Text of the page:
Market View - July 2012

What a difference a month can make as May’s debacle in markets turned into a very positive June and “risk on” became the buzzword once more as almost every major market soared dramatically following yet another European Council Summit promising to deliver the elusive solution to the Eurozone debt crisis!

The euphoria that greeted the ratification of the European Stability Mechanism by the German Bundestag and Bundesrat on the last trading day of June, together with increasing speculation that the European Central Bank (ECB) would restart the Securities Market Programme (SMP), ensured a rallying month-end close for most markets with the German CAC up 3.42% in the final week alone! Overall during June the MSCI Global equity index rose 4.93% giving an overall positive return for 2012 to date of 4.49% while the JPMorgan Global Bond index is up 0.40% year to date.

The best stock market returns during June came from the Indian market with the MSCI index there rising 6.33% (and up 13.07% Year to date), followed by the Nikkei 225 in Japan climbing 5.43% (6.52% YTD), then the FTSE EuroTop 100 rising 5.30% (0.53% YTD), the FTSE 100 in the UK up 4.70% (-0.02% YTD). The Hang Seng in Hong Kong rose  4.36% (5.46% YTD), and the S&P 500 in the US was up 3.96% (8.31% YTD) while the Shanghai Composite in China spoilt the party by falling 6.19% (but is up 1.18% YTD).

Whether the euphoria that greeted the initial policy details from the latest attempt at a solution to the Eurozone crisis will be justified, remains to be seen, although European stock markets have retreated back to where they were previously a week after the latest solution was announced, despite the ECB having now cut both its repo and deposit rates by twenty five basis points to 0.75%! At the same time the Bank of England (BOE) announced a further £50 billion of Quantitative Easing (QE) hoping that further action from the printing presses will “combat continuing tight credit conditions and the increased drag from the heightened tensions within the Eurozone”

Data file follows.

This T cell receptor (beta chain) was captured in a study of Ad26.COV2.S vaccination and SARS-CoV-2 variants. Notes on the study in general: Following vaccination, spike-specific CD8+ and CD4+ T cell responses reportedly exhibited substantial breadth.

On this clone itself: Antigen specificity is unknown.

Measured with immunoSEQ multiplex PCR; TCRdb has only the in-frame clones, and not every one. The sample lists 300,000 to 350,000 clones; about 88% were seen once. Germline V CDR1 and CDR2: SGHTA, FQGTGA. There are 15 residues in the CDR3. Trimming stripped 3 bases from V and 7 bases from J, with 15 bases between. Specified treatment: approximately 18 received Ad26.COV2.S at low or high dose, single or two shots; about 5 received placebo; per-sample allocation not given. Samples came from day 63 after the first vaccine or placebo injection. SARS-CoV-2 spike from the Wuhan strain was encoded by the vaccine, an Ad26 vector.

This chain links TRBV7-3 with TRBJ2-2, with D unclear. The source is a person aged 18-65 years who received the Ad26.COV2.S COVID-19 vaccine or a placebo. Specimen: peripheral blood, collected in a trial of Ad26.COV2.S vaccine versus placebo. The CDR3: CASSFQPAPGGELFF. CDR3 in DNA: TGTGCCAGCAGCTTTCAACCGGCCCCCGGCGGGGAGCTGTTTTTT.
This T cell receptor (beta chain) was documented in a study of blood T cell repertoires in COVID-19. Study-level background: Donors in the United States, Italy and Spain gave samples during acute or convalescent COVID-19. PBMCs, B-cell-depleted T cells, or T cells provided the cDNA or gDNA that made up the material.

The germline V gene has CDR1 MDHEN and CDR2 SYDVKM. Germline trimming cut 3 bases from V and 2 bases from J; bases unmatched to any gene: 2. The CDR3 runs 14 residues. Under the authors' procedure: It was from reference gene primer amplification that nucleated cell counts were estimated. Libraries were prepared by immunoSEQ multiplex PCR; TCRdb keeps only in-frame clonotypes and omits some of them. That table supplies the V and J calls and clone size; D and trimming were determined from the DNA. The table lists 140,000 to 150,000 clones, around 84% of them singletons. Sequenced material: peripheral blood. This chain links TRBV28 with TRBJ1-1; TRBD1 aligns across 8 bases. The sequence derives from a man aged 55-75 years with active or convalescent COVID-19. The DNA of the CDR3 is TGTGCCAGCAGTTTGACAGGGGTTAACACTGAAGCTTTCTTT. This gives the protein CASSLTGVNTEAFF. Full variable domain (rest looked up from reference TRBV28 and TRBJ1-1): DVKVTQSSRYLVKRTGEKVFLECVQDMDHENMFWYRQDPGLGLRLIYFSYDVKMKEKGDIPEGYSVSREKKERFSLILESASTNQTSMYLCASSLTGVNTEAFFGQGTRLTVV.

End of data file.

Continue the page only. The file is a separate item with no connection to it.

The BOE have now taken the money pumped into the UK economy via QE to a total of £375 billion, market analysts however remain sceptical of the benefits. As the BOE’s Monetary Policy Committee (MPC) warned “UK output has barely grown for a year and a half and is estimated to have fallen in both of the past quarters”, while slowing exports and falling business confidence suggest a reversal in economic fortunes seems unlikely in the short term! As if this were not bad enough when combined with one of the wettest and most miserable summers on record in the UK and elsewhere, markets had to contend with more shenanigans from the big global investment and commercial banks as news of the Libor fixing scandal involving Barclays and other major banks rocked markets in late June!

The fallout from the latest revelations about Libor fixing is likely to be felt by all of us in the financial industry for some time.

Meanwhile the total federal debt of the United States now officially stands at $15.7 trillion, which is more than the sum of its annual economy (or GDP), and if future unfunded liabilities are added the total according to some market sources is in excess of $75 trillion (and the European PIIGS thought they have problems)! Considering these obscene debt levels, it is extraordinary to observe that the yield on the benchmark ten year Treasury is just 1.58%, the lowest according to Bank of America Merrill Lynch in the 220 year history of American debt!

Arguably the various policy easing tools deployed by the Federal Reserve System (Fed) including QE, Operation Twist (OT) and its Zero Interest Rate Policy (ZIRP) have satisfied capital markets that the United States can comfortably continue to pay interest on its national debt to bond holders for the foreseeable future. A quid pro quo however is that unless the growth of the US economy begins to match that of emerging markets in recent years (which is extremely unlikely) or inflation begins running out of control (decidedly possible longer term), it is highly unlikely that the Fed will be able to move away from ZIRP for many years as to do so would risk frightening the bond markets and bankrupting America as the yields on its bonds rose to non-fundable levels! The debt situation in the UK and the Eurozone is similar and therefore ZIRP policies are most likely to remain in place indefinitely here also!

Consequently the investment options for risk adverse portfolios will remain very challenging with cash and developed market government bonds offering negative returns after inflation! Thankfully however, there remain many attractive dividend paying stocks from proven global leaders in their sectors which when combined with lower risk corporate bonds from similar companies and a limited exposure to growth opportunities in emerging markets (equities, government bonds and currencies) provide the opportunity to construct portfolios that offer the best capital preservation potential.